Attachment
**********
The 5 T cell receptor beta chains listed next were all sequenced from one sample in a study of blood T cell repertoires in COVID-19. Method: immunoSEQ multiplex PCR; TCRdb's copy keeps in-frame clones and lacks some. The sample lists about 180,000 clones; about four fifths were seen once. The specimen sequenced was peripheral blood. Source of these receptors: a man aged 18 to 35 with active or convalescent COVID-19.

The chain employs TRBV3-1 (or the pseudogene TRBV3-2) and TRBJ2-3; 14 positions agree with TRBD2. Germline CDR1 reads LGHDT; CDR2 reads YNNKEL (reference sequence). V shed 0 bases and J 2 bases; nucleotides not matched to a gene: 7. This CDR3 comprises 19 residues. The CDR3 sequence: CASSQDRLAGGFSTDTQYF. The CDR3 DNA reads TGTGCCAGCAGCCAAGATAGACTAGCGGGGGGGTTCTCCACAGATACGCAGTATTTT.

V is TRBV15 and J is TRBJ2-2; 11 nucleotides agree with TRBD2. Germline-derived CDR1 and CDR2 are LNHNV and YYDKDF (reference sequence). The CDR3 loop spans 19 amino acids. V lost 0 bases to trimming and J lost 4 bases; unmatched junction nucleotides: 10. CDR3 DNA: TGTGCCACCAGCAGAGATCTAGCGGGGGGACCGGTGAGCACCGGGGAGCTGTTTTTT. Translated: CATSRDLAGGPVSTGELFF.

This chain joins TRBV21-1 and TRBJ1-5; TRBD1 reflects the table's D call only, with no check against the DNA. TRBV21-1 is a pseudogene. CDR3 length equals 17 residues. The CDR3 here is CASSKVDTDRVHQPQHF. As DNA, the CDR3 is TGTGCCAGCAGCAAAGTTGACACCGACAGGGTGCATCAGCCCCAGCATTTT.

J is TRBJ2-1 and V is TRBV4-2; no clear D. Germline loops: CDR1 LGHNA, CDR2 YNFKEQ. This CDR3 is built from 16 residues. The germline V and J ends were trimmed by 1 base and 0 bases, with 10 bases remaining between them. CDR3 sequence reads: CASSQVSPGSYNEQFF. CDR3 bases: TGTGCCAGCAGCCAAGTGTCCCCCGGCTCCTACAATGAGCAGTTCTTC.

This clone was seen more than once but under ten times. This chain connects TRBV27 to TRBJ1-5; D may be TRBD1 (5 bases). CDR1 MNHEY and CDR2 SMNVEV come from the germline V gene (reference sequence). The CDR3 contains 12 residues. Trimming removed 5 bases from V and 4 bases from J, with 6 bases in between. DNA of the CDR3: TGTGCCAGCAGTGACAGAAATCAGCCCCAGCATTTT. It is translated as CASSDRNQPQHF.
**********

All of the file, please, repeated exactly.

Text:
The 5 T cell receptor beta chains listed next were all sequenced from one sample in a study of blood T cell repertoires in COVID-19. Method: immunoSEQ multiplex PCR; TCRdb's copy keeps in-frame clones and lacks some. The sample lists about 180,000 clones; about four fifths were seen once. The specimen sequenced was peripheral blood. Source of these receptors: a man aged 18 to 35 with active or convalescent COVID-19.

The chain employs TRBV3-1 (or the pseudogene TRBV3-2) and TRBJ2-3; 14 positions agree with TRBD2. Germline CDR1 reads LGHDT; CDR2 reads YNNKEL (reference sequence). V shed 0 bases and J 2 bases; nucleotides not matched to a gene: 7. This CDR3 comprises 19 residues. The CDR3 sequence: CASSQDRLAGGFSTDTQYF. The CDR3 DNA reads TGTGCCAGCAGCCAAGATAGACTAGCGGGGGGGTTCTCCACAGATACGCAGTATTTT.

V is TRBV15 and J is TRBJ2-2; 11 nucleotides agree with TRBD2. Germline-derived CDR1 and CDR2 are LNHNV and YYDKDF (reference sequence). The CDR3 loop spans 19 amino acids. V lost 0 bases to trimming and J lost 4 bases; unmatched junction nucleotides: 10. CDR3 DNA: TGTGCCACCAGCAGAGATCTAGCGGGGGGACCGGTGAGCACCGGGGAGCTGTTTTTT. Translated: CATSRDLAGGPVSTGELFF.

This chain joins TRBV21-1 and TRBJ1-5; TRBD1 reflects the table's D call only, with no check against the DNA. TRBV21-1 is a pseudogene. CDR3 length equals 17 residues. The CDR3 here is CASSKVDTDRVHQPQHF. As DNA, the CDR3 is TGTGCCAGCAGCAAAGTTGACACCGACAGGGTGCATCAGCCCCAGCATTTT.

J is TRBJ2-1 and V is TRBV4-2; no clear D. Germline loops: CDR1 LGHNA, CDR2 YNFKEQ. This CDR3 is built from 16 residues. The germline V and J ends were trimmed by 1 base and 0 bases, with 10 bases remaining between them. CDR3 sequence reads: CASSQVSPGSYNEQFF. CDR3 bases: TGTGCCAGCAGCCAAGTGTCCCCCGGCTCCTACAATGAGCAGTTCTTC.

This clone was seen more than once but under ten times. This chain connects TRBV27 to TRBJ1-5; D may be TRBD1 (5 bases). CDR1 MNHEY and CDR2 SMNVEV come from the germline V gene (reference sequence). The CDR3 contains 12 residues. Trimming removed 5 bases from V and 4 bases from J, with 6 bases in between. DNA of the CDR3: TGTGCCAGCAGTGACAGAAATCAGCCCCAGCATTTT. It is translated as CASSDRNQPQHF.